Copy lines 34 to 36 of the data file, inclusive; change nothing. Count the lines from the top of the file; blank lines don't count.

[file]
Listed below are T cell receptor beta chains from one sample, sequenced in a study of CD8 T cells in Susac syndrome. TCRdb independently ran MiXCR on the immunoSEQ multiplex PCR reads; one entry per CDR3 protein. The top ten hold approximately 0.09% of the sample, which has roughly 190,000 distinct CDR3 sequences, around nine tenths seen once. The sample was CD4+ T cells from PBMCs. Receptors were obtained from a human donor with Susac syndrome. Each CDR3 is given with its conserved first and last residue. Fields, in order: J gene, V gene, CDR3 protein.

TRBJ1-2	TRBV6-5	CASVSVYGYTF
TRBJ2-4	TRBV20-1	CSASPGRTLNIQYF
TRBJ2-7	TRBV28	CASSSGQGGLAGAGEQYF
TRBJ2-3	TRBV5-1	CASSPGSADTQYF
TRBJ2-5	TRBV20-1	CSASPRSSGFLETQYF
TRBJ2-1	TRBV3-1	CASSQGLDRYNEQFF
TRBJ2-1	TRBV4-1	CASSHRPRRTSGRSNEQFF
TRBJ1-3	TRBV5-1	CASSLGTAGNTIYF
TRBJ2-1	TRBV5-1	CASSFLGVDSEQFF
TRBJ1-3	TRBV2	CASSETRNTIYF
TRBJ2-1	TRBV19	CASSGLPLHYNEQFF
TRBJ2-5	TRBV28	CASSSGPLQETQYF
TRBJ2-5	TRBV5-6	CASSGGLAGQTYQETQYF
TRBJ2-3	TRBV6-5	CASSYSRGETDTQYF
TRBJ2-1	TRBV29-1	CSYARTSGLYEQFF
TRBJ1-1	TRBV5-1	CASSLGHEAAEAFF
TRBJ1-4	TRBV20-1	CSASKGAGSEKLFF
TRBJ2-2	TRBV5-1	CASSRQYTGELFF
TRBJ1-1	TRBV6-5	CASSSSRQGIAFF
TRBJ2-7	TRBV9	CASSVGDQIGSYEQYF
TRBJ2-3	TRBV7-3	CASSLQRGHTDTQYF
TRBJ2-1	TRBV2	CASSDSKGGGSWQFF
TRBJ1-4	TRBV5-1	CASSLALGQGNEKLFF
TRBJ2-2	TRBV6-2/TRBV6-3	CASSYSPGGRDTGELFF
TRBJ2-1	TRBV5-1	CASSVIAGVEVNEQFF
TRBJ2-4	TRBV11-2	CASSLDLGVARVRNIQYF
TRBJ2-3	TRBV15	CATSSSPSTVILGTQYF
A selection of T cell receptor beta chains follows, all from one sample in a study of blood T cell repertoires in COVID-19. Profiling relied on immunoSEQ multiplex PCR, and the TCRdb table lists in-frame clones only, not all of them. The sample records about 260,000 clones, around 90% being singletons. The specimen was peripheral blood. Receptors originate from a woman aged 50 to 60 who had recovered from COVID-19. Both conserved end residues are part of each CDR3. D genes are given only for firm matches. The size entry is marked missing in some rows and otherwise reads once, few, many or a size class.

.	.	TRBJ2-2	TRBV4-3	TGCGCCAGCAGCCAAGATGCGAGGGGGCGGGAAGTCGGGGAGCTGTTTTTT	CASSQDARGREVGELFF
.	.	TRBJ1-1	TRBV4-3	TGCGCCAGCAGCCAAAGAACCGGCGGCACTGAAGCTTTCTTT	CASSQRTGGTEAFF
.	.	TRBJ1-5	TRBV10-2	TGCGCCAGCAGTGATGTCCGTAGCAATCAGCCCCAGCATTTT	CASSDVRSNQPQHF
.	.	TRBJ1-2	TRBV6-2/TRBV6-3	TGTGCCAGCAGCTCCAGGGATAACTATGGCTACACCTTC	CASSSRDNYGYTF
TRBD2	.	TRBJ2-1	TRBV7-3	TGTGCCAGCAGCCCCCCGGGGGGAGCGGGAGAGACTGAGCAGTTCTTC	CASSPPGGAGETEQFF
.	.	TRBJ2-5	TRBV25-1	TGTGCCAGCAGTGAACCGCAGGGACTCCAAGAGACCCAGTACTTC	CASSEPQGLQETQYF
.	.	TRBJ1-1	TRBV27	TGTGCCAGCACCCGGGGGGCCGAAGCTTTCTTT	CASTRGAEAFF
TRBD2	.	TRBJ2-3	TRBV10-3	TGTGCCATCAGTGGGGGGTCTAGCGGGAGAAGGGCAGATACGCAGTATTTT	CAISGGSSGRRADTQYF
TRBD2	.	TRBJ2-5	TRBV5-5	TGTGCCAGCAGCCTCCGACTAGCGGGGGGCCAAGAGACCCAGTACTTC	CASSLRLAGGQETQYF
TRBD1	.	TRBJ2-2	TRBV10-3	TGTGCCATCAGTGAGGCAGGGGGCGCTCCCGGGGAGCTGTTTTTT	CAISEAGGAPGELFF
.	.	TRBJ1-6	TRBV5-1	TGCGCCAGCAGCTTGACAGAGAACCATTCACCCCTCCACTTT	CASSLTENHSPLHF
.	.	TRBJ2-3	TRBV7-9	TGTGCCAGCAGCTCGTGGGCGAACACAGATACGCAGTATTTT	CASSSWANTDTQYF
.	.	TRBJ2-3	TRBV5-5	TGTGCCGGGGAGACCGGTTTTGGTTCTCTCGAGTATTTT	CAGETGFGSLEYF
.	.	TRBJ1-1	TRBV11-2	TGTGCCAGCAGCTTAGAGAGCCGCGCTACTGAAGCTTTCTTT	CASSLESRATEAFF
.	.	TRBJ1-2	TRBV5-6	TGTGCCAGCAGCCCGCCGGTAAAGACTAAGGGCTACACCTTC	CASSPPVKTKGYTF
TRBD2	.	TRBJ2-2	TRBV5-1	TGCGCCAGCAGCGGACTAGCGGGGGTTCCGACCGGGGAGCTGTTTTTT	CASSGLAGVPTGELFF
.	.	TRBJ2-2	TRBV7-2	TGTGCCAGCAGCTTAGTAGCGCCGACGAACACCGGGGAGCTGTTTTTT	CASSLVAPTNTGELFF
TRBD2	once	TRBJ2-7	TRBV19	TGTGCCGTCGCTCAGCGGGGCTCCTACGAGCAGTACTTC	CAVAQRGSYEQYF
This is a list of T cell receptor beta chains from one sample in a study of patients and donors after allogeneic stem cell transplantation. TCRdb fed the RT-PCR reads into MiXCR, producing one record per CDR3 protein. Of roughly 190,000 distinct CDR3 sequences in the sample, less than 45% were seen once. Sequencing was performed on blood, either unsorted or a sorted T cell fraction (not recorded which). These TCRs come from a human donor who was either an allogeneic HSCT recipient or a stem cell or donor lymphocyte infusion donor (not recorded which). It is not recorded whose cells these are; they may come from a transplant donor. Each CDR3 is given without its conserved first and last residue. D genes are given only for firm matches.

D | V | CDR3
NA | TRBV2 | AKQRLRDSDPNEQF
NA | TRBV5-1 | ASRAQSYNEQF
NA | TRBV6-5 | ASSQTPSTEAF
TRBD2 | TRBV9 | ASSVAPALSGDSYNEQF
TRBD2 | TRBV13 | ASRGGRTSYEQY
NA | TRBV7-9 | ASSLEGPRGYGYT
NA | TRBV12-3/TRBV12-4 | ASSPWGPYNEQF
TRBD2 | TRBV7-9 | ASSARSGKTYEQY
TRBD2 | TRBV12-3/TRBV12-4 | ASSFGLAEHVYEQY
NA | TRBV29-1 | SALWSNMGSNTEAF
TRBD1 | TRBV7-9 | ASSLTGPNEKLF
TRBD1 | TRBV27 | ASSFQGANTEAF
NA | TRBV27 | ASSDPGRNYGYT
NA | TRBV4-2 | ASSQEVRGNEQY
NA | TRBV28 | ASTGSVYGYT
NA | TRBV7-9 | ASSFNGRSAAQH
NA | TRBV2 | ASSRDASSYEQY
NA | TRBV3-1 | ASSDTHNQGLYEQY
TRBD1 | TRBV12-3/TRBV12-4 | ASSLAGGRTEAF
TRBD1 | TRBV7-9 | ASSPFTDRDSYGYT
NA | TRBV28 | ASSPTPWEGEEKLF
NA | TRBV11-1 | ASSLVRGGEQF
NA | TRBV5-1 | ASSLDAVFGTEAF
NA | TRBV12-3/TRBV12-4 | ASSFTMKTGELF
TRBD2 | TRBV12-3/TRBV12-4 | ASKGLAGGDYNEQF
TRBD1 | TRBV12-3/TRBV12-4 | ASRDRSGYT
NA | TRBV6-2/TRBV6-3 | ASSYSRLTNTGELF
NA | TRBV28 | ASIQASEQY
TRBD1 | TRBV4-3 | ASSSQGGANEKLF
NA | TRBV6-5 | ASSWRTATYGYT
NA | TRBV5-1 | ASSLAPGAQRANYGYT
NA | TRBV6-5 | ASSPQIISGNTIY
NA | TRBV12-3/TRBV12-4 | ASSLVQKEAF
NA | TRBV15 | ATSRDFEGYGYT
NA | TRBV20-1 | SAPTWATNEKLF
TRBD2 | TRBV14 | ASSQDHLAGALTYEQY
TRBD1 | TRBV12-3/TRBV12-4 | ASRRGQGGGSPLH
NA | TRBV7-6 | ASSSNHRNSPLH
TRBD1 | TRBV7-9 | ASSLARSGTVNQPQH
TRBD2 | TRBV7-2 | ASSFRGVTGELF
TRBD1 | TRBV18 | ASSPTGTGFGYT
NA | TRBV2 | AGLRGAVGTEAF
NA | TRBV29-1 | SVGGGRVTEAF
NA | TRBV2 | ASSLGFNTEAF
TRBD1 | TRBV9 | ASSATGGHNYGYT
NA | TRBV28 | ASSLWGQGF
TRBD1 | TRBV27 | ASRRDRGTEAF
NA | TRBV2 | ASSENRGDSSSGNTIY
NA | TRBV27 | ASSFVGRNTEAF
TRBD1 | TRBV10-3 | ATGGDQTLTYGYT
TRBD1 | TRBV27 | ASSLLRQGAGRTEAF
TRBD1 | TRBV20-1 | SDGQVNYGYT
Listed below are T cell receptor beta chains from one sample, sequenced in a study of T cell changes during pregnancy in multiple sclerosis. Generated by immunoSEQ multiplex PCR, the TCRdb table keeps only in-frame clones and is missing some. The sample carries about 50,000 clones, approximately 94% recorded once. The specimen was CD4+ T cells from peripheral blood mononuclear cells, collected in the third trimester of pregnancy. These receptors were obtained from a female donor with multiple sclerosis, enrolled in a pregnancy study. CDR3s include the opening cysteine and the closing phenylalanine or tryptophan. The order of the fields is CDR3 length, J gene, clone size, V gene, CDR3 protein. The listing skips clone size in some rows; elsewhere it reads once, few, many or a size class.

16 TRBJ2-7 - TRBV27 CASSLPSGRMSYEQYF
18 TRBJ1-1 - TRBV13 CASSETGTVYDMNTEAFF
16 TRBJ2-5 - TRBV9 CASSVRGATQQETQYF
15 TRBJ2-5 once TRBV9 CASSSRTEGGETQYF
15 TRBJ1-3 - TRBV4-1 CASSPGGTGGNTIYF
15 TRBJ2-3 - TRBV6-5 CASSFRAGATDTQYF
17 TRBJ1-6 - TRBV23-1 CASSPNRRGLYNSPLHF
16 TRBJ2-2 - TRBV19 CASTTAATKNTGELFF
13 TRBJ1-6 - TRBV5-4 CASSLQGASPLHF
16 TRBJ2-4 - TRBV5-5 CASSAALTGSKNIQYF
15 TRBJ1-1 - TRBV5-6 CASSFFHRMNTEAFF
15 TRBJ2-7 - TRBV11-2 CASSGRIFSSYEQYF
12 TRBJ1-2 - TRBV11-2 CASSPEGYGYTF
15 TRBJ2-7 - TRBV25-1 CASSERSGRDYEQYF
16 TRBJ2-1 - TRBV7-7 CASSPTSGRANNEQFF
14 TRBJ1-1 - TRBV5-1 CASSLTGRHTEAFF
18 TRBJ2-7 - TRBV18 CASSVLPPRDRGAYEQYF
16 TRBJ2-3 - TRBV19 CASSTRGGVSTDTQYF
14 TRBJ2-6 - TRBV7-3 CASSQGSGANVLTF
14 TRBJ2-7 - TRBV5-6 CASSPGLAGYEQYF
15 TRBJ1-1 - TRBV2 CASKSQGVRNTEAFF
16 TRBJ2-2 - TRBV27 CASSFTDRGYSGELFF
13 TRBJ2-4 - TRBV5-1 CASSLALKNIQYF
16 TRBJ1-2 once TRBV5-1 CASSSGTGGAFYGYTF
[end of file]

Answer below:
TRBD2	.	TRBJ2-1	TRBV7-3	TGTGCCAGCAGCCCCCCGGGGGGAGCGGGAGAGACTGAGCAGTTCTTC	CASSPPGGAGETEQFF
.	.	TRBJ2-5	TRBV25-1	TGTGCCAGCAGTGAACCGCAGGGACTCCAAGAGACCCAGTACTTC	CASSEPQGLQETQYF
.	.	TRBJ1-1	TRBV27	TGTGCCAGCACCCGGGGGGCCGAAGCTTTCTTT	CASTRGAEAFF